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A Winning Strategy for Visa Cancellation Cases!

Suppose a person has had their visa cancelled on character grounds.

Suppose further that the person is owed protection obligations under the Refugees Convention, and therefore cannot be returned to his home country, or removed to a third country?

Is the person doomed to a period of indefinite detention?

Is the answer to this situation for the person to apply for a Protection visa?

These issues were all presented in a case that was recently decided by Judge Barker of the Federal Court of Australia, AIN17 v Minister for Immigration and Border Protection (2017) FCA 907.

And they were also presented in a case that I personally handled earlier this year.

The outcome in my client’s case was ultimately different than the outcome in AIN17 – I was able to get my client released immediately from immigration detention.

So if you stick with me, and keep reading, I will explain the strategy and legal theory, and how it can work.

The background of AIN17 was that the visa holder was a citizen of Afghanistan who had resided in Australia under a permanent resident visa (the exact type of visa is not recorded in the Federal Court’s decision). He is the father of 3 children, aged 10, 7 and 1 year old, and the stepfather of a 14 year old.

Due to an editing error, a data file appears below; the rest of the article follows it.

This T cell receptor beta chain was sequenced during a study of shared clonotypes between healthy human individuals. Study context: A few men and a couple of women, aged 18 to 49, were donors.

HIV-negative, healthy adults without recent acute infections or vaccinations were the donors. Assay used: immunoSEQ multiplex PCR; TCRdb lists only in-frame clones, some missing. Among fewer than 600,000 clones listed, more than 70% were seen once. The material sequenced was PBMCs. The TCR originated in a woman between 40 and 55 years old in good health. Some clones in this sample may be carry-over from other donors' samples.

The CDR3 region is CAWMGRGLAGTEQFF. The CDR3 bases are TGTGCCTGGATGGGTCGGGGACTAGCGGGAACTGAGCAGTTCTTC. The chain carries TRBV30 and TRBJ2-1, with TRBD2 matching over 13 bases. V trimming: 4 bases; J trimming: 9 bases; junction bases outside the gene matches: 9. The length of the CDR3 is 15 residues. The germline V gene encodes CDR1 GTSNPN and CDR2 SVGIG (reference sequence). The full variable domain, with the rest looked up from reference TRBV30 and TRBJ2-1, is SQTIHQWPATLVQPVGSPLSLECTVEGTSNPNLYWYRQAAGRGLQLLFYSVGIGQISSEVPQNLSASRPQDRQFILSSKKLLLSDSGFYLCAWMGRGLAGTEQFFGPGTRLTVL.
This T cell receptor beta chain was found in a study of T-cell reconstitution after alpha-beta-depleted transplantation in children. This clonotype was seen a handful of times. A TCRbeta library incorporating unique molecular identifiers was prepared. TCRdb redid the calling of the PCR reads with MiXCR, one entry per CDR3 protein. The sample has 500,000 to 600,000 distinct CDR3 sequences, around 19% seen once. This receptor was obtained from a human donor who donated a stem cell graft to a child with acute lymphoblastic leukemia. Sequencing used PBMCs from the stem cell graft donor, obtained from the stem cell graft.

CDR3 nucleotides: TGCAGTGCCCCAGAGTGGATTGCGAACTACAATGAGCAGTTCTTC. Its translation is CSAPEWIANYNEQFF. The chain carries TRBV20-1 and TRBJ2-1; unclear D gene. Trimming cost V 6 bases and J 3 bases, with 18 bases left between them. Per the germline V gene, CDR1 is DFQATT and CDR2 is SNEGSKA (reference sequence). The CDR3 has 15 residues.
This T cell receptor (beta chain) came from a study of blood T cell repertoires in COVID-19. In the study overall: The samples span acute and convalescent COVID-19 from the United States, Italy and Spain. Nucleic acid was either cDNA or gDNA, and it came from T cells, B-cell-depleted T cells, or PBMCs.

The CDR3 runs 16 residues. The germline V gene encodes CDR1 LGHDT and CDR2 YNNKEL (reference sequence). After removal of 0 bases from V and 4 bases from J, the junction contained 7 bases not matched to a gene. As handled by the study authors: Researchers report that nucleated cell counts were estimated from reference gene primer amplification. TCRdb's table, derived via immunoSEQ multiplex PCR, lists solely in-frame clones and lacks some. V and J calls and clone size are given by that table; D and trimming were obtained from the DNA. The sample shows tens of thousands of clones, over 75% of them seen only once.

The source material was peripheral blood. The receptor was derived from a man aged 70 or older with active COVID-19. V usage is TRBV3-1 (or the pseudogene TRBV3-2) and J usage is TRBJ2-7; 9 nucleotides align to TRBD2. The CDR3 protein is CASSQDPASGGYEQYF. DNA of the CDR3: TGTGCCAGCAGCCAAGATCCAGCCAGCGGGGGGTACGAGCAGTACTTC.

He is also a person of Hazara ethnicity, and claimed that if he were to be returned to Afghanistan, he would face a substantial risk of torture.

However, the visa holder committed serious criminal offences while in Australia, which led to his conviction and imprisonment (for a period of 16 months) on two counts of “unlawful wounding”.

Therefore, his visa was subject to mandatory cancellation under section 501(3A) of the Migration Act.

The Assistant Minister decided not to revoke the cancellation of the visa, on the basis that the visa holder represented an unacceptable risk of harm to the Australian community, and that the interest in the protection of the Australian community outweighed the competing factors in the case that weighed in favour of revocation of the cancellation, such as the best interests of the visa holder’s children, his lengthy period of residence and employment in Australia, and even the non-refoulement obligations which he was owed by Australia.